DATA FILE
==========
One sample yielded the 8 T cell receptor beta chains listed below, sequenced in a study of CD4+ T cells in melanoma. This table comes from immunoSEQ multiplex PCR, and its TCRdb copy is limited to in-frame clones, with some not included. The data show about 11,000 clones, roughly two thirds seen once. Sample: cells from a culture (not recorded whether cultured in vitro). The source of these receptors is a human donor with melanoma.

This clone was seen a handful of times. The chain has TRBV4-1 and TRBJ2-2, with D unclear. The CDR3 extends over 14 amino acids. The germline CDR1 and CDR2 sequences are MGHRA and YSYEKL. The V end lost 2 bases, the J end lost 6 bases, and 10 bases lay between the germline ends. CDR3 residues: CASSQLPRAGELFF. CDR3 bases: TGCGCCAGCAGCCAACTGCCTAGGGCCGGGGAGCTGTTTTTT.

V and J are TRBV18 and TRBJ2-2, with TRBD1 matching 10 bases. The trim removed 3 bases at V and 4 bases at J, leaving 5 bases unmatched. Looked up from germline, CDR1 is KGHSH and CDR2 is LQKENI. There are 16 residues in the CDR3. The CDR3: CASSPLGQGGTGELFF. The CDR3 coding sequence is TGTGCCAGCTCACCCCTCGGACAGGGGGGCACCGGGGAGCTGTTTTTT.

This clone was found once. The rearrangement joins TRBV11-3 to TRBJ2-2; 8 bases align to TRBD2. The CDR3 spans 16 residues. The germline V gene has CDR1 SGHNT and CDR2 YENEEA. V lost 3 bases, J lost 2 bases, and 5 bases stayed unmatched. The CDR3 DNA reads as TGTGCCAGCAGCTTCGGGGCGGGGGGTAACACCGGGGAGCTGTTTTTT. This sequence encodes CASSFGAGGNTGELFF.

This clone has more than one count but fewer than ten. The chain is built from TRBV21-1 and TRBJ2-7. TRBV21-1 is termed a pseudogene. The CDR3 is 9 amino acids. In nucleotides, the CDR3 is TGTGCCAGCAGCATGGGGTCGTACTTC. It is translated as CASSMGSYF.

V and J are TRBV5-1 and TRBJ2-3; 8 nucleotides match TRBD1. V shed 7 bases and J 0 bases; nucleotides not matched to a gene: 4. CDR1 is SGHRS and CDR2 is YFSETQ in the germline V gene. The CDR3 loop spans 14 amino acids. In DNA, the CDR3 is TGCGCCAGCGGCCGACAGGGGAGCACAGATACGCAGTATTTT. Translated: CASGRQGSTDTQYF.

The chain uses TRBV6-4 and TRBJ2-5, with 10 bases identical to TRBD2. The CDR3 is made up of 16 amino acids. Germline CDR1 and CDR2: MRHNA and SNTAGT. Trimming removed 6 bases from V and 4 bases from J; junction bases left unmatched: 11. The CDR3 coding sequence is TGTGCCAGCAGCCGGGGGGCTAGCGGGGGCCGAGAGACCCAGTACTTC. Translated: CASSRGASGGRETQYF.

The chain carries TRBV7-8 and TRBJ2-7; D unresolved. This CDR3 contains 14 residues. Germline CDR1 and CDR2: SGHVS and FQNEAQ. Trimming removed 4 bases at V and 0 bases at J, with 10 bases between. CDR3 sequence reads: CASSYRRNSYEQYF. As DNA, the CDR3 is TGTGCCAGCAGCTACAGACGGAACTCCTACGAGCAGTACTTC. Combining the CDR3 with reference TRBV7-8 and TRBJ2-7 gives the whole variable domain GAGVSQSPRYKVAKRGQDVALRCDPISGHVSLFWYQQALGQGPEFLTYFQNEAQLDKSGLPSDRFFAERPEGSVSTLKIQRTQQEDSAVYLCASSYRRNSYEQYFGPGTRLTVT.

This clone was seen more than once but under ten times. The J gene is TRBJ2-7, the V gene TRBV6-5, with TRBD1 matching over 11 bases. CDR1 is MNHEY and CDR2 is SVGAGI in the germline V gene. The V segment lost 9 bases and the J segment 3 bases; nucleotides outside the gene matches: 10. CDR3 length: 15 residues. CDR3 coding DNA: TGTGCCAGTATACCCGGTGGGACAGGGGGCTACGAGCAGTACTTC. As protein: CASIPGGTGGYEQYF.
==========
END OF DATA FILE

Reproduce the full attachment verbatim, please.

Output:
One sample yielded the 8 T cell receptor beta chains listed below, sequenced in a study of CD4+ T cells in melanoma. This table comes from immunoSEQ multiplex PCR, and its TCRdb copy is limited to in-frame clones, with some not included. The data show about 11,000 clones, roughly two thirds seen once. Sample: cells from a culture (not recorded whether cultured in vitro). The source of these receptors is a human donor with melanoma.

This clone was seen a handful of times. The chain has TRBV4-1 and TRBJ2-2, with D unclear. The CDR3 extends over 14 amino acids. The germline CDR1 and CDR2 sequences are MGHRA and YSYEKL. The V end lost 2 bases, the J end lost 6 bases, and 10 bases lay between the germline ends. CDR3 residues: CASSQLPRAGELFF. CDR3 bases: TGCGCCAGCAGCCAACTGCCTAGGGCCGGGGAGCTGTTTTTT.

V and J are TRBV18 and TRBJ2-2, with TRBD1 matching 10 bases. The trim removed 3 bases at V and 4 bases at J, leaving 5 bases unmatched. Looked up from germline, CDR1 is KGHSH and CDR2 is LQKENI. There are 16 residues in the CDR3. The CDR3: CASSPLGQGGTGELFF. The CDR3 coding sequence is TGTGCCAGCTCACCCCTCGGACAGGGGGGCACCGGGGAGCTGTTTTTT.

This clone was found once. The rearrangement joins TRBV11-3 to TRBJ2-2; 8 bases align to TRBD2. The CDR3 spans 16 residues. The germline V gene has CDR1 SGHNT and CDR2 YENEEA. V lost 3 bases, J lost 2 bases, and 5 bases stayed unmatched. The CDR3 DNA reads as TGTGCCAGCAGCTTCGGGGCGGGGGGTAACACCGGGGAGCTGTTTTTT. This sequence encodes CASSFGAGGNTGELFF.

This clone has more than one count but fewer than ten. The chain is built from TRBV21-1 and TRBJ2-7. TRBV21-1 is termed a pseudogene. The CDR3 is 9 amino acids. In nucleotides, the CDR3 is TGTGCCAGCAGCATGGGGTCGTACTTC. It is translated as CASSMGSYF.

V and J are TRBV5-1 and TRBJ2-3; 8 nucleotides match TRBD1. V shed 7 bases and J 0 bases; nucleotides not matched to a gene: 4. CDR1 is SGHRS and CDR2 is YFSETQ in the germline V gene. The CDR3 loop spans 14 amino acids. In DNA, the CDR3 is TGCGCCAGCGGCCGACAGGGGAGCACAGATACGCAGTATTTT. Translated: CASGRQGSTDTQYF.

The chain uses TRBV6-4 and TRBJ2-5, with 10 bases identical to TRBD2. The CDR3 is made up of 16 amino acids. Germline CDR1 and CDR2: MRHNA and SNTAGT. Trimming removed 6 bases from V and 4 bases from J; junction bases left unmatched: 11. The CDR3 coding sequence is TGTGCCAGCAGCCGGGGGGCTAGCGGGGGCCGAGAGACCCAGTACTTC. Translated: CASSRGASGGRETQYF.

The chain carries TRBV7-8 and TRBJ2-7; D unresolved. This CDR3 contains 14 residues. Germline CDR1 and CDR2: SGHVS and FQNEAQ. Trimming removed 4 bases at V and 0 bases at J, with 10 bases between. CDR3 sequence reads: CASSYRRNSYEQYF. As DNA, the CDR3 is TGTGCCAGCAGCTACAGACGGAACTCCTACGAGCAGTACTTC. Combining the CDR3 with reference TRBV7-8 and TRBJ2-7 gives the whole variable domain GAGVSQSPRYKVAKRGQDVALRCDPISGHVSLFWYQQALGQGPEFLTYFQNEAQLDKSGLPSDRFFAERPEGSVSTLKIQRTQQEDSAVYLCASSYRRNSYEQYFGPGTRLTVT.

This clone was seen more than once but under ten times. The J gene is TRBJ2-7, the V gene TRBV6-5, with TRBD1 matching over 11 bases. CDR1 is MNHEY and CDR2 is SVGAGI in the germline V gene. The V segment lost 9 bases and the J segment 3 bases; nucleotides outside the gene matches: 10. CDR3 length: 15 residues. CDR3 coding DNA: TGTGCCAGTATACCCGGTGGGACAGGGGGCTACGAGCAGTACTTC. As protein: CASIPGGTGGYEQYF.